Chile has thus failed to satisfy the determinant required by 19 U.S.C. § 2602(a)(1)(B) that the State Party has taken measures consistent with the Convention to protect its cultural patrimony, and it has also failed to meet Congress’s current expectations.

Congress Requires Proof of Source Country Protection – and Funding for Protection

Cerro Concepción, Valparaíso, Chile. October 17, 2007, photo PR, Los Antipodas. Wikimedia Commons.

In 2017, Congress took steps to ensure that the Cultural Property Advisory Committee (CPAC) actually documented the effort (or lack of it) that art-source countries made on their own behalf to inventory and protect sites and museums. The law that CPAC operates under requires that a country requesting import restrictions meet the following requirement:

19 U.S.C. § 2602(a)(1)(B) that the State Party has taken measures consistent with the Convention to protect its cultural patrimony.

The Cultural Property Advisory Committee has often been accused of ignoring this requirement; during 2002-2003, CPAC approved a Memorandum of Understanding in which the only step taken by the source country was to put a couple of posters up at the airport. Congress finally took steps to make sure that it was clear this was insufficient – yet putting up informative posters at the airport – is a part of Chile’s cultural heritage program.

That kind of action is not nearly enough. The House Appropriations Subcommittee included language in the federal year 2018 State, Foreign Operations and Related Programs Appropriation Bill urging CPAC to “consider the annual national expenditures on securing and inventorying cultural sites and museums in its annual reviews of the effectiveness of MOUs, as well as during the reviews required by the CPIA for extension of an MOU.”

The Appropriations Subcommittee also indicated that they will hold CPAC responsible: “The Cultural Properties Implementation Act (CPIA) requires countries participating in MOUs restricting cultural property take significant self-help measures… The Committee also requests the Secretary of State review the feasibility of collecting and reporting on the cost of measures taken by partner countries in support of their cultural property MOU with the United States and be prepared to report on such review during the hearing process on the fiscal year 2019 budget request.”

This language has teeth, as it tells the Department of State to prepare to have answers during this year’s hearing process, and in all future years. It sets Congress on record as stating that parties to MOUs are required to take significant self-help measures and these need to be considered when judging the effectiveness and continuation of MOUs.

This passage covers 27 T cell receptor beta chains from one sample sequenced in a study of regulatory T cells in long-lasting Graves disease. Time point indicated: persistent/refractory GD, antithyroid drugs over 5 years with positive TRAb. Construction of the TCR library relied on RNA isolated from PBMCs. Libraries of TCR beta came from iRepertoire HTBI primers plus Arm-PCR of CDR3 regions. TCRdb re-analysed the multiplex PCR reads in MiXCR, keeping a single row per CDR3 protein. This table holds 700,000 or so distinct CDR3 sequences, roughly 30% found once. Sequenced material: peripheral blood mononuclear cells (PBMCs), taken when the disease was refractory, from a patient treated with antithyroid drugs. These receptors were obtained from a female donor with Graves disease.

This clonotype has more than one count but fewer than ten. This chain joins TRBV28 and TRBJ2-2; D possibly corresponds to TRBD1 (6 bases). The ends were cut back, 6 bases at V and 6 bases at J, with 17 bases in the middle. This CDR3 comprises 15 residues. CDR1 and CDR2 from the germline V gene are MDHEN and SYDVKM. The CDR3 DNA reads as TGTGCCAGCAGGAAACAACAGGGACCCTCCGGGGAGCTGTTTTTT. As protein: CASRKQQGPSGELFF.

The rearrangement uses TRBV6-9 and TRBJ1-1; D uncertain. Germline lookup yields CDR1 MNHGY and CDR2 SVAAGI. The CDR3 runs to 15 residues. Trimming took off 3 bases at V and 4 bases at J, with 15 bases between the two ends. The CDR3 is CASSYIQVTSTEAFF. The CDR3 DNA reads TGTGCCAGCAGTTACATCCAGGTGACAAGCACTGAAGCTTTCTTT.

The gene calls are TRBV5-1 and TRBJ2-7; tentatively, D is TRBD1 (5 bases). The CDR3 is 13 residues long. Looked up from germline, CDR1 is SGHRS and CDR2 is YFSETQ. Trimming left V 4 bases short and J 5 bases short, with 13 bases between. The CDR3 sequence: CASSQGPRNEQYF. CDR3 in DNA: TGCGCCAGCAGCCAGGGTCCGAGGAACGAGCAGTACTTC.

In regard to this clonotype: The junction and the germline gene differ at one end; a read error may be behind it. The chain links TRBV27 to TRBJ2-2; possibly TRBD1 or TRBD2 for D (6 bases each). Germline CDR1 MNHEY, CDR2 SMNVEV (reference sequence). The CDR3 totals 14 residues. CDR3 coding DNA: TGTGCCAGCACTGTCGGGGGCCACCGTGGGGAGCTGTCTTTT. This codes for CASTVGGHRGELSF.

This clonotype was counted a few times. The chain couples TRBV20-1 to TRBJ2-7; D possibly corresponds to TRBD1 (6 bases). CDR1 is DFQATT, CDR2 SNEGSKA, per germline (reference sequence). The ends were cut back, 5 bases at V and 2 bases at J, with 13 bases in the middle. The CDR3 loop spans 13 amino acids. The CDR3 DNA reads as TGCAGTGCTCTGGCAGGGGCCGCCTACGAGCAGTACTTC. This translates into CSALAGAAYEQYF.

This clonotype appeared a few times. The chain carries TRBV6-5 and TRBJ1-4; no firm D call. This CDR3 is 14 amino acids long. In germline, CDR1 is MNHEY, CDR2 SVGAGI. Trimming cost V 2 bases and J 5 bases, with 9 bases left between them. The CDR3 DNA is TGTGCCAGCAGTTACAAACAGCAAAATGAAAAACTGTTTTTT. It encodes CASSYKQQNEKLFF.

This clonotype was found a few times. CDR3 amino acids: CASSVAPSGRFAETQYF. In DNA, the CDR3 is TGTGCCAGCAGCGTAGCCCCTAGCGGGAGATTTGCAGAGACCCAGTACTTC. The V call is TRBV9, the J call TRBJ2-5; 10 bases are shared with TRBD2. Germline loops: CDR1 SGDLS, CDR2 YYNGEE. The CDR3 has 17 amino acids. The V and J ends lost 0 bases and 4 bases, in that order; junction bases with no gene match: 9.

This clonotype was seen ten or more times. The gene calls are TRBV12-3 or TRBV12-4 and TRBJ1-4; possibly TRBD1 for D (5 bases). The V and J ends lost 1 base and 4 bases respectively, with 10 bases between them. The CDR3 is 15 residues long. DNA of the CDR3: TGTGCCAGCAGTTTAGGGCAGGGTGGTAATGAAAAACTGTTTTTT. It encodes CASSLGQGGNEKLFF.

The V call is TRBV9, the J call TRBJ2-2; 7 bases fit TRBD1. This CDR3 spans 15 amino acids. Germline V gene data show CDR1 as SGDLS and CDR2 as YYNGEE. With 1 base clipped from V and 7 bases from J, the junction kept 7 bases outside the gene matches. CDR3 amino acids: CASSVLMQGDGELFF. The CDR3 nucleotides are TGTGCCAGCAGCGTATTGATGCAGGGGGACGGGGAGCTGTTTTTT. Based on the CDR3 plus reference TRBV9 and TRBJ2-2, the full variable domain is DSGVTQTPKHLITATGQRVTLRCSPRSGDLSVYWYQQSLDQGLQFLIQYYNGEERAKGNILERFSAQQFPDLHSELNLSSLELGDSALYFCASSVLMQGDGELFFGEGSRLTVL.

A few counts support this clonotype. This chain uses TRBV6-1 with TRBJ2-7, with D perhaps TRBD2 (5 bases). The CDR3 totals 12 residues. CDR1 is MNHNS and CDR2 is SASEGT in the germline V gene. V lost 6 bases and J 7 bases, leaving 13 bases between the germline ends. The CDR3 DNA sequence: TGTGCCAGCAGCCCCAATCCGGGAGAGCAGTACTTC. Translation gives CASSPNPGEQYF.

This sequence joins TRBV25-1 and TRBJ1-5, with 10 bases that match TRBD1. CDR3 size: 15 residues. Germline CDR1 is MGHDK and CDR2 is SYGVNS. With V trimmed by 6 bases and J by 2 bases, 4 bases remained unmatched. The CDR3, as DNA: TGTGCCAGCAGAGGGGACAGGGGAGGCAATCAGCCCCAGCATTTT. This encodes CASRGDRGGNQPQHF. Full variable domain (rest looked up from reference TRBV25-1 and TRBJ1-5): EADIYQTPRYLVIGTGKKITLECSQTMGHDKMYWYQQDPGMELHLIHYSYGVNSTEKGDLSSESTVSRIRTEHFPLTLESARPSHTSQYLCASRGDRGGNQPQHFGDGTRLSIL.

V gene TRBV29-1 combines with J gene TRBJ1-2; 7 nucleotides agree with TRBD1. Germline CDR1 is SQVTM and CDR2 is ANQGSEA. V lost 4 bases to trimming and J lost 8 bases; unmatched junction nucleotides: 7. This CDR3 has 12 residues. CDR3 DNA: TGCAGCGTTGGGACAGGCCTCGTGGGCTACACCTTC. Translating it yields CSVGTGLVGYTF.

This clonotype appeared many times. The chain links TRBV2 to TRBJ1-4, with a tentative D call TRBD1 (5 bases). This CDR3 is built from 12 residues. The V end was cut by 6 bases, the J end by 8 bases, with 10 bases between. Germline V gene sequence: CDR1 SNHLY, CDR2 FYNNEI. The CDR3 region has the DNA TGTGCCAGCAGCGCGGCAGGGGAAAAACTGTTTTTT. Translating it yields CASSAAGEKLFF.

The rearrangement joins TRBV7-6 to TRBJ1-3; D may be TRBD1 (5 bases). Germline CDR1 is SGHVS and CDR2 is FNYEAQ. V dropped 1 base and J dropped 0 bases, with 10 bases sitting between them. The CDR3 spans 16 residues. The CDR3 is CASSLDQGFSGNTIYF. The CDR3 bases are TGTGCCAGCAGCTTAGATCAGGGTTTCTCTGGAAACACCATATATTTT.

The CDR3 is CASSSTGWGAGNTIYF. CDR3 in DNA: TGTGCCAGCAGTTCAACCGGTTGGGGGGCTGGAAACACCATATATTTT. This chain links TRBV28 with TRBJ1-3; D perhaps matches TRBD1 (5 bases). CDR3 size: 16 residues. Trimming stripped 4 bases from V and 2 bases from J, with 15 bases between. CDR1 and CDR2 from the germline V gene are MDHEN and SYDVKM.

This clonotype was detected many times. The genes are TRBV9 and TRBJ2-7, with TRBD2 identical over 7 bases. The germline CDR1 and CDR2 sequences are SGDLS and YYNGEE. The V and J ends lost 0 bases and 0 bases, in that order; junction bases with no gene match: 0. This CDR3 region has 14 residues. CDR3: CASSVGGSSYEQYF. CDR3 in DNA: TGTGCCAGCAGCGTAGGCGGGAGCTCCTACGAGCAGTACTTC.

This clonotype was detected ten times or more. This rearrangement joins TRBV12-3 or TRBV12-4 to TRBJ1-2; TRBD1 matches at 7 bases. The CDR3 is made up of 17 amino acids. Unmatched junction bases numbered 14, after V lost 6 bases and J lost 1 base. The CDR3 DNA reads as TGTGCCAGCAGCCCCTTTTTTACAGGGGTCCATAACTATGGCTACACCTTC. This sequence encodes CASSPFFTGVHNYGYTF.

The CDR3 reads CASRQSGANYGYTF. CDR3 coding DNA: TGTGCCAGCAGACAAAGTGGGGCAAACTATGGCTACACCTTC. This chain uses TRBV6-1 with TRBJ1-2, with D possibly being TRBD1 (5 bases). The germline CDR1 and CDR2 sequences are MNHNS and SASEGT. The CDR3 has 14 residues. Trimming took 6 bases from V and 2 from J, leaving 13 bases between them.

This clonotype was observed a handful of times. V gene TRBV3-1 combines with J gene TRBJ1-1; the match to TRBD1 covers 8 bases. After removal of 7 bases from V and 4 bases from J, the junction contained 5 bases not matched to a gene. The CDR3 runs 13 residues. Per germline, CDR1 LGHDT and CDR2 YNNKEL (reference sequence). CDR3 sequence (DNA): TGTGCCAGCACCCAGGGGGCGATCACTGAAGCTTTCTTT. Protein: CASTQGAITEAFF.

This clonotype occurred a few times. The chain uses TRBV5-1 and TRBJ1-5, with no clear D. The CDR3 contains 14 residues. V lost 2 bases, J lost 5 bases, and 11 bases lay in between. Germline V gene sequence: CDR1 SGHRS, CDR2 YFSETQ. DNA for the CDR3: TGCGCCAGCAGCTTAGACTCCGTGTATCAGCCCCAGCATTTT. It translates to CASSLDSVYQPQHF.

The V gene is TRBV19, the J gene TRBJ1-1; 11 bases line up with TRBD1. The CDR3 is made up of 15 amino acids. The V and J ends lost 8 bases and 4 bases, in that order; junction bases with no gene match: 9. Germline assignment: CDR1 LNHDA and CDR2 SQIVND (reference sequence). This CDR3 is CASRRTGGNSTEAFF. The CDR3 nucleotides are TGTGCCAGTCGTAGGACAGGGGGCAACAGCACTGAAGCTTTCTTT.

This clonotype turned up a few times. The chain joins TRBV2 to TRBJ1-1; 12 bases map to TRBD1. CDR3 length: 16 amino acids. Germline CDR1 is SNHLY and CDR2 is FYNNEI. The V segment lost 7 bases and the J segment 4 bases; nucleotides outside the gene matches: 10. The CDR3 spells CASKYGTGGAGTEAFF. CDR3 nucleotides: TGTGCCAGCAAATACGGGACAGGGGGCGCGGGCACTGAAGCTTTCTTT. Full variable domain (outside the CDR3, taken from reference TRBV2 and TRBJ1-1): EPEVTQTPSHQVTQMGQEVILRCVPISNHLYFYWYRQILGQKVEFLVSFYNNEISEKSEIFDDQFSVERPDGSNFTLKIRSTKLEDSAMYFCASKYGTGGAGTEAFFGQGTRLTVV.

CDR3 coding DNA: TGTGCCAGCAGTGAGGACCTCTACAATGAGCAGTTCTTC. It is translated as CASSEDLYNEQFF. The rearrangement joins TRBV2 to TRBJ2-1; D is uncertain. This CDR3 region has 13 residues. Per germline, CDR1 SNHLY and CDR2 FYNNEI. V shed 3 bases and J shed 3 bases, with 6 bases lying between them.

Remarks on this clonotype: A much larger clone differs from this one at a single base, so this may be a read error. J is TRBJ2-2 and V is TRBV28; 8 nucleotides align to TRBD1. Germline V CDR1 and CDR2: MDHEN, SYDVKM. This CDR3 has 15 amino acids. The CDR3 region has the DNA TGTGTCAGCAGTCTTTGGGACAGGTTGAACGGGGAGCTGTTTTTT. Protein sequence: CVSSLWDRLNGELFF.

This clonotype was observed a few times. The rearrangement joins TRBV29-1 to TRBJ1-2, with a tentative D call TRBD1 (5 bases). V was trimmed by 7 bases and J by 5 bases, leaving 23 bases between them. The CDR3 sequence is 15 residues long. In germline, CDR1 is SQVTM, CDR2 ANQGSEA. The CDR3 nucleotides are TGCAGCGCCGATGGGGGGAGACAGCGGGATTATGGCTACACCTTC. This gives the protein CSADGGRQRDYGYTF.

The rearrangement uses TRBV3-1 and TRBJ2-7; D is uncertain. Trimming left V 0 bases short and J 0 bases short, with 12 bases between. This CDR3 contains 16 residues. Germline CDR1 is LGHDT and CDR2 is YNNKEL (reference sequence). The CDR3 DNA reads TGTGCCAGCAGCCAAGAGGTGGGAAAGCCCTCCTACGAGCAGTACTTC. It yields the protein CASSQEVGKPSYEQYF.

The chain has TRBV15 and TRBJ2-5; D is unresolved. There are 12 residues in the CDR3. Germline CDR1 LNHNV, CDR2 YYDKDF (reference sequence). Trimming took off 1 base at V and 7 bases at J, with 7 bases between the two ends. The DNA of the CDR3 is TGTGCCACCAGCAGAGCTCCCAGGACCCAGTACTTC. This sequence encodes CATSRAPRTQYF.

In sum, the Chilean Request fails to show that Chile meets the criteria set by Congress for an agreement under the CPIA. Every one of the statutory criteria must be met in order for the U.S. to implement import restrictions under the Cultural Property Implementation Act.

When the CPIA was passed, Congress never indicated that it was in the interests of the United States to block imports of all art and archaeological materials from source countries. Congress contemplated a continuing trade in ancient art except in objects at immediate risk of looting. Nor did Congress state that halting the trade in art was a positive goal. On the contrary, Congress viewed the CPIA as balancing US academic, museum, public and commercial interests by both assisting art source countries to preserve archaeological resources and ensuring the U.S.’s continuing access to international art and antiques through a relatively free flow of art from around the world to the U.S.[5]

At a minimum, a publicly available statement showing that statutory requirements are met is a necessary first step. By accepting a request from the Government of the Republic of Chile that fails to establish that Chile has a current looting problem and that its government is working diligently to halt it, the Cultural Heritage Bureau has lowered the threshold for a request under the CPIA to zero.

The public is left to guess at Chile’s intentions and the scope of the request. By failing to require Chile to show that it meets the criteria under the law, it turns the tables and reverses the burden of proof – placing it on the public to prove that Chile’s Request is inadequate. This Kafkaesque reversal of the plain language of the Act makes a mockery of Congress’ intent to protect American interests in access to art and the preservation of a lawful global circulation of art.

The Committee for Cultural Policy and Global Heritage Alliance concur that the request by the Government of Chile (Chilean Request) fails to meet the four mandatory determinations under the Act, and the request for import restrictions should be denied.

[1] The Committee for Cultural Policy, POB 4881, Santa Fe, NM 87502., [email protected]

[2] The Global Heritage Alliance. 1015 18lh Street. N.W. Suite 204, Washington, D.C. 20036.

[3] The Convention on Cultural Property Implementation Act, 19 U.S.C. §§ 2601, et seq.

[4] According to the website of the Bureau of Educational and Cultural Affairs, “public comments should focus on the four determinations.” Last visited 2019/03/25.

[5] 19 U.S.C. § 2602(a)(1)(A-D) and 19 U.S.C. § 2602(a)(4)

[Federal Register: March 11, 2019 (Volume 84, Number 47 (Page 8777)]